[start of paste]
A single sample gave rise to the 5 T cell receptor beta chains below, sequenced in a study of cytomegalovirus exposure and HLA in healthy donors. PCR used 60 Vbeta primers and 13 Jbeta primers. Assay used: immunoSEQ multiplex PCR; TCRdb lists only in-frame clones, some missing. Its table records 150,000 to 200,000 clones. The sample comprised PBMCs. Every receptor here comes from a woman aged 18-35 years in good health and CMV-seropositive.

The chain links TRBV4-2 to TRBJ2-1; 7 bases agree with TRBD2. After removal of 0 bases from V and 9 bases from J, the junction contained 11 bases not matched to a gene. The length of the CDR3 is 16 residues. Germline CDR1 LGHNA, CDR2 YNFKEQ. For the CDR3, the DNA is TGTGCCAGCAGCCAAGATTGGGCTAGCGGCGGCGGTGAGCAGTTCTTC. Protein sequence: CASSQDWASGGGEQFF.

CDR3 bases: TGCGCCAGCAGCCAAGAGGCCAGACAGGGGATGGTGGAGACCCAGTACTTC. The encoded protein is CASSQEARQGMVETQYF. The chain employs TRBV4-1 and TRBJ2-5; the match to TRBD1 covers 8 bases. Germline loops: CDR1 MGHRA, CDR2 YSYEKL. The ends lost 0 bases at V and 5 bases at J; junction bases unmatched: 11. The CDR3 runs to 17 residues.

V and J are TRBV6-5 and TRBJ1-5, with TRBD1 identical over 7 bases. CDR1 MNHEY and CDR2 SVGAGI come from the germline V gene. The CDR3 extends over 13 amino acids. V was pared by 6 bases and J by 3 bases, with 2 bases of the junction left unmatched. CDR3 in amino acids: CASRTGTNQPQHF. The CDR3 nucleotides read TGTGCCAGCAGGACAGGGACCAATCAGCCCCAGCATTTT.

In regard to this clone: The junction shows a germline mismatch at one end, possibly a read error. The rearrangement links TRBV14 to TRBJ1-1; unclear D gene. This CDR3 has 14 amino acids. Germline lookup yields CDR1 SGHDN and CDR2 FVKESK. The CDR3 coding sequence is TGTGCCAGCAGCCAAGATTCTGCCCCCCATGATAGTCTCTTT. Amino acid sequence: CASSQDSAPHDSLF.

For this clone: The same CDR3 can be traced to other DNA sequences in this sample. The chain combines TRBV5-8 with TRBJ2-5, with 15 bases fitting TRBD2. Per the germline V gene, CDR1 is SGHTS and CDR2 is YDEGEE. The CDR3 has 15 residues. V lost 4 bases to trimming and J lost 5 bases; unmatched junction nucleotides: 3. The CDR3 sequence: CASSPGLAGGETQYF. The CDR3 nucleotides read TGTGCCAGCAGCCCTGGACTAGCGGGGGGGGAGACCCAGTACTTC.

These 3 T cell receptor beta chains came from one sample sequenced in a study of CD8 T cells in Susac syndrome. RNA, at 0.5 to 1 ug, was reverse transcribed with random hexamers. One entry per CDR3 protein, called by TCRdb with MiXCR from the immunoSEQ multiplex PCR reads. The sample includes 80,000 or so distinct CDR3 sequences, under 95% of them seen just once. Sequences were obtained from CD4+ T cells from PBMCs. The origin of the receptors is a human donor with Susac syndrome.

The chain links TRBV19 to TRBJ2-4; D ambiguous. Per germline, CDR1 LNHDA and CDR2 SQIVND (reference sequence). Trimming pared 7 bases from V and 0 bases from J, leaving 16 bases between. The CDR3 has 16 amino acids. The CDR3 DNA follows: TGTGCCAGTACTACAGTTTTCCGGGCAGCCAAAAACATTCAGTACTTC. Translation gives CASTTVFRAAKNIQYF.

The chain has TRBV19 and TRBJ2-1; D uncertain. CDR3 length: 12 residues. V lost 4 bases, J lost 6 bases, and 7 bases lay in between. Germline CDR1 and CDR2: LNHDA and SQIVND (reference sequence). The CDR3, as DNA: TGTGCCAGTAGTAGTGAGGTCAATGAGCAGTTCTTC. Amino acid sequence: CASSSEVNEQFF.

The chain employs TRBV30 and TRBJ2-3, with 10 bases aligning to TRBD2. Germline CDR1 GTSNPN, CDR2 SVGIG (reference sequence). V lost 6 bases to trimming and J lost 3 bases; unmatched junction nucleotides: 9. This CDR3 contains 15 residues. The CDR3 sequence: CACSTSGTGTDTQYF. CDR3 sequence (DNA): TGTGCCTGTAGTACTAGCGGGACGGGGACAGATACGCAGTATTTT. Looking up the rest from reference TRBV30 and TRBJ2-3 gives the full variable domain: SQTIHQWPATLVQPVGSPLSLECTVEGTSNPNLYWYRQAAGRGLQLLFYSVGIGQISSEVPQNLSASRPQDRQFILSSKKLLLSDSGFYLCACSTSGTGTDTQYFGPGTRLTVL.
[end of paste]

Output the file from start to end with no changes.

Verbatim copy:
A single sample gave rise to the 5 T cell receptor beta chains below, sequenced in a study of cytomegalovirus exposure and HLA in healthy donors. PCR used 60 Vbeta primers and 13 Jbeta primers. Assay used: immunoSEQ multiplex PCR; TCRdb lists only in-frame clones, some missing. Its table records 150,000 to 200,000 clones. The sample comprised PBMCs. Every receptor here comes from a woman aged 18-35 years in good health and CMV-seropositive.

The chain links TRBV4-2 to TRBJ2-1; 7 bases agree with TRBD2. After removal of 0 bases from V and 9 bases from J, the junction contained 11 bases not matched to a gene. The length of the CDR3 is 16 residues. Germline CDR1 LGHNA, CDR2 YNFKEQ. For the CDR3, the DNA is TGTGCCAGCAGCCAAGATTGGGCTAGCGGCGGCGGTGAGCAGTTCTTC. Protein sequence: CASSQDWASGGGEQFF.

CDR3 bases: TGCGCCAGCAGCCAAGAGGCCAGACAGGGGATGGTGGAGACCCAGTACTTC. The encoded protein is CASSQEARQGMVETQYF. The chain employs TRBV4-1 and TRBJ2-5; the match to TRBD1 covers 8 bases. Germline loops: CDR1 MGHRA, CDR2 YSYEKL. The ends lost 0 bases at V and 5 bases at J; junction bases unmatched: 11. The CDR3 runs to 17 residues.

V and J are TRBV6-5 and TRBJ1-5, with TRBD1 identical over 7 bases. CDR1 MNHEY and CDR2 SVGAGI come from the germline V gene. The CDR3 extends over 13 amino acids. V was pared by 6 bases and J by 3 bases, with 2 bases of the junction left unmatched. CDR3 in amino acids: CASRTGTNQPQHF. The CDR3 nucleotides read TGTGCCAGCAGGACAGGGACCAATCAGCCCCAGCATTTT.

In regard to this clone: The junction shows a germline mismatch at one end, possibly a read error. The rearrangement links TRBV14 to TRBJ1-1; unclear D gene. This CDR3 has 14 amino acids. Germline lookup yields CDR1 SGHDN and CDR2 FVKESK. The CDR3 coding sequence is TGTGCCAGCAGCCAAGATTCTGCCCCCCATGATAGTCTCTTT. Amino acid sequence: CASSQDSAPHDSLF.

For this clone: The same CDR3 can be traced to other DNA sequences in this sample. The chain combines TRBV5-8 with TRBJ2-5, with 15 bases fitting TRBD2. Per the germline V gene, CDR1 is SGHTS and CDR2 is YDEGEE. The CDR3 has 15 residues. V lost 4 bases to trimming and J lost 5 bases; unmatched junction nucleotides: 3. The CDR3 sequence: CASSPGLAGGETQYF. The CDR3 nucleotides read TGTGCCAGCAGCCCTGGACTAGCGGGGGGGGAGACCCAGTACTTC.

These 3 T cell receptor beta chains came from one sample sequenced in a study of CD8 T cells in Susac syndrome. RNA, at 0.5 to 1 ug, was reverse transcribed with random hexamers. One entry per CDR3 protein, called by TCRdb with MiXCR from the immunoSEQ multiplex PCR reads. The sample includes 80,000 or so distinct CDR3 sequences, under 95% of them seen just once. Sequences were obtained from CD4+ T cells from PBMCs. The origin of the receptors is a human donor with Susac syndrome.

The chain links TRBV19 to TRBJ2-4; D ambiguous. Per germline, CDR1 LNHDA and CDR2 SQIVND (reference sequence). Trimming pared 7 bases from V and 0 bases from J, leaving 16 bases between. The CDR3 has 16 amino acids. The CDR3 DNA follows: TGTGCCAGTACTACAGTTTTCCGGGCAGCCAAAAACATTCAGTACTTC. Translation gives CASTTVFRAAKNIQYF.

The chain has TRBV19 and TRBJ2-1; D uncertain. CDR3 length: 12 residues. V lost 4 bases, J lost 6 bases, and 7 bases lay in between. Germline CDR1 and CDR2: LNHDA and SQIVND (reference sequence). The CDR3, as DNA: TGTGCCAGTAGTAGTGAGGTCAATGAGCAGTTCTTC. Amino acid sequence: CASSSEVNEQFF.

The chain employs TRBV30 and TRBJ2-3, with 10 bases aligning to TRBD2. Germline CDR1 GTSNPN, CDR2 SVGIG (reference sequence). V lost 6 bases to trimming and J lost 3 bases; unmatched junction nucleotides: 9. This CDR3 contains 15 residues. The CDR3 sequence: CACSTSGTGTDTQYF. CDR3 sequence (DNA): TGTGCCTGTAGTACTAGCGGGACGGGGACAGATACGCAGTATTTT. Looking up the rest from reference TRBV30 and TRBJ2-3 gives the full variable domain: SQTIHQWPATLVQPVGSPLSLECTVEGTSNPNLYWYRQAAGRGLQLLFYSVGIGQISSEVPQNLSASRPQDRQFILSSKKLLLSDSGFYLCACSTSGTGTDTQYFGPGTRLTVL.